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Published by the American Society of Agricultural and Biological Engineers, St. Joseph, Michigan

Citation:  Pp. 395-404 in On-Site Wastewater Treatment: Proc. 9th Nat. Symp. Individual and Small Community Sewage Systems (11-14 March 2001, Fort Worth, Texas, USA), ed. Karen Mancl. St. Joseph, Michigan: ASAE  701P0009.(doi:10.13031/2013.6049)
Authors:   K. Mancl
Keywords:   Planning, Recordkeeping, Inspection, Community-based, Communications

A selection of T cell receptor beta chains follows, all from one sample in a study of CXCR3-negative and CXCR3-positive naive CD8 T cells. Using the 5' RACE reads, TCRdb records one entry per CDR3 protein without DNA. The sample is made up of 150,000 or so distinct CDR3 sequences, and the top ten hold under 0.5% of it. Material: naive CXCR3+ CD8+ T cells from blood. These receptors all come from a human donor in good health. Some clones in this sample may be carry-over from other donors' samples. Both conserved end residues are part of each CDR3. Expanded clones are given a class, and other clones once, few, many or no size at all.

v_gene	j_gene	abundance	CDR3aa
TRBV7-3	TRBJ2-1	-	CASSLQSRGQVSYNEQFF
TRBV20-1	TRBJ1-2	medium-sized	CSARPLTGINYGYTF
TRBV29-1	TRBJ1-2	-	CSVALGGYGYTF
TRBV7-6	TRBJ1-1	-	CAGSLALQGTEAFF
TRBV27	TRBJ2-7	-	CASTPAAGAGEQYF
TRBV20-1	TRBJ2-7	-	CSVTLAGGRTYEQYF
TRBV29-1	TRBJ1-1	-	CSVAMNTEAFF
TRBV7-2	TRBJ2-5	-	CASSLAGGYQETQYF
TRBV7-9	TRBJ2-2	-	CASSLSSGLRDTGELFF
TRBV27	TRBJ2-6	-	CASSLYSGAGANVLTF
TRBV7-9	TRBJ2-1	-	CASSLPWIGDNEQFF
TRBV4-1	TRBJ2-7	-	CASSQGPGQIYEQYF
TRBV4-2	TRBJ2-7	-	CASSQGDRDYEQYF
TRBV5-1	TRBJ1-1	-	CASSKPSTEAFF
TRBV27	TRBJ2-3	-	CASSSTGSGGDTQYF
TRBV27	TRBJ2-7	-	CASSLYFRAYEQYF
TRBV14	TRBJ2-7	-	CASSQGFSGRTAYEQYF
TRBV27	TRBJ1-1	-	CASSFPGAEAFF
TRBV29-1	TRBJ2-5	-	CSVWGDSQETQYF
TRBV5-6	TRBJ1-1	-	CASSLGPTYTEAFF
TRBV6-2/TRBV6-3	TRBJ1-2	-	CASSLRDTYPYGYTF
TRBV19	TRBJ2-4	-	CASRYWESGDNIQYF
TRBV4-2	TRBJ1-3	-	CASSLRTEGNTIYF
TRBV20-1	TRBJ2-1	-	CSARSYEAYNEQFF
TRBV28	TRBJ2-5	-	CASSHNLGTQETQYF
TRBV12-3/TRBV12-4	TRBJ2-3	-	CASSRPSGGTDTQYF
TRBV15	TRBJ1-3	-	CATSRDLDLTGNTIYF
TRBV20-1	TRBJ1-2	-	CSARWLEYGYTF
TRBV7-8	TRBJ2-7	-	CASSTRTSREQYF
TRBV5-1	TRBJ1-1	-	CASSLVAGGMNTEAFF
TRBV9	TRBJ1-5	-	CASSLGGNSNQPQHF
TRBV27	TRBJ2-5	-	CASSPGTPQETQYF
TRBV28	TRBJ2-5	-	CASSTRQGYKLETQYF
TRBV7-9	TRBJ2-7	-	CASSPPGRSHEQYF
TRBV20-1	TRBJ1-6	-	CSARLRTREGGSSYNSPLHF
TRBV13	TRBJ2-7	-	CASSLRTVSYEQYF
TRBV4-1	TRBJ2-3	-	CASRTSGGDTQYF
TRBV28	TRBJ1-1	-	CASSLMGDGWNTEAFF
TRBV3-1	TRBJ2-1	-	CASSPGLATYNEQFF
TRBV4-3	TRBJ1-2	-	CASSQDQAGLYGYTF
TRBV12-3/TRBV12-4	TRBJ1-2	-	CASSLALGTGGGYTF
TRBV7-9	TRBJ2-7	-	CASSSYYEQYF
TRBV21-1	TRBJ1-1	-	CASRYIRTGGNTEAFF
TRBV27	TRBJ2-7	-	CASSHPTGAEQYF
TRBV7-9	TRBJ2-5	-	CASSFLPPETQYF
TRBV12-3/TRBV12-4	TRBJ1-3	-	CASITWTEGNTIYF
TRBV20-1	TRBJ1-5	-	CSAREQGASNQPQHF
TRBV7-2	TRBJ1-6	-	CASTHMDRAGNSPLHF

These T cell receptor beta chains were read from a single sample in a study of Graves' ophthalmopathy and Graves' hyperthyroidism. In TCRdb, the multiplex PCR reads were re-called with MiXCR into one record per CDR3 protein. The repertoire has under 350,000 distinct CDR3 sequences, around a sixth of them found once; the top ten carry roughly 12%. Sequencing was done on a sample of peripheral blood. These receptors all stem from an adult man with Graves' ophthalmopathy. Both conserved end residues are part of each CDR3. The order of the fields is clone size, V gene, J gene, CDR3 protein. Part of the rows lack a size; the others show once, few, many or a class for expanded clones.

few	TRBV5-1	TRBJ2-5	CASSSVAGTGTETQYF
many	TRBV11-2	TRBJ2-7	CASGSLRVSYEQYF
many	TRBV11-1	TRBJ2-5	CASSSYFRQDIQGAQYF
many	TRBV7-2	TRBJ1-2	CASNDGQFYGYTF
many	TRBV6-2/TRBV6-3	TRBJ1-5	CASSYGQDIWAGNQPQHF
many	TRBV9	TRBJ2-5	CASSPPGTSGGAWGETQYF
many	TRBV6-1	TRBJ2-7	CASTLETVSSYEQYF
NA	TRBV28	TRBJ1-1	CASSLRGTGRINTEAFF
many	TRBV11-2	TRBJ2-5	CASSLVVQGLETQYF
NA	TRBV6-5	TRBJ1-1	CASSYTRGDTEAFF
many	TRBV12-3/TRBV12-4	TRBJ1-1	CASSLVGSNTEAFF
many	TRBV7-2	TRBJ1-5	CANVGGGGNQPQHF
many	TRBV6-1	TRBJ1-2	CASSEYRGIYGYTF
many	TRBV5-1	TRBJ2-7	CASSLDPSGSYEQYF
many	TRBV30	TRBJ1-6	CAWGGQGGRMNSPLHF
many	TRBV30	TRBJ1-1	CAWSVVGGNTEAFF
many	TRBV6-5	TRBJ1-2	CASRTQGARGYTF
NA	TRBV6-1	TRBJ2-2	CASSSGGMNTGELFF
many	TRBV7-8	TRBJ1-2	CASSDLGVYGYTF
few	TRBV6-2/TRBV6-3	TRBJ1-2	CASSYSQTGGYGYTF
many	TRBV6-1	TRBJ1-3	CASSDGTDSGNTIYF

A nine-member expert panel assisted the author in identifying important elements for success in onsite wastewater management. A study of five communities that have successfully managed onsite wastewater treatment systems for at least 20 years was conducted to develop a model for success. Each community was studied through interviews with leaders, staff, customers and local wastewater treatment professionals. Local media, reports and correspondence were also utilized. The model recognizes two critical phases with different necessary elements. The two phases are forming and sustaining a successful management entity. Each phase exhibited different critical elements for success. Forming a successful management entity involved resource protection, strategic and empathic thinking of leaders who were creative in searching for appropriate, existing legal authority, and communicated with residents. Sustaining a successful management entity involved creative problem solving by strategic and empathic thinking staff, dependable financing and useful record keeping.

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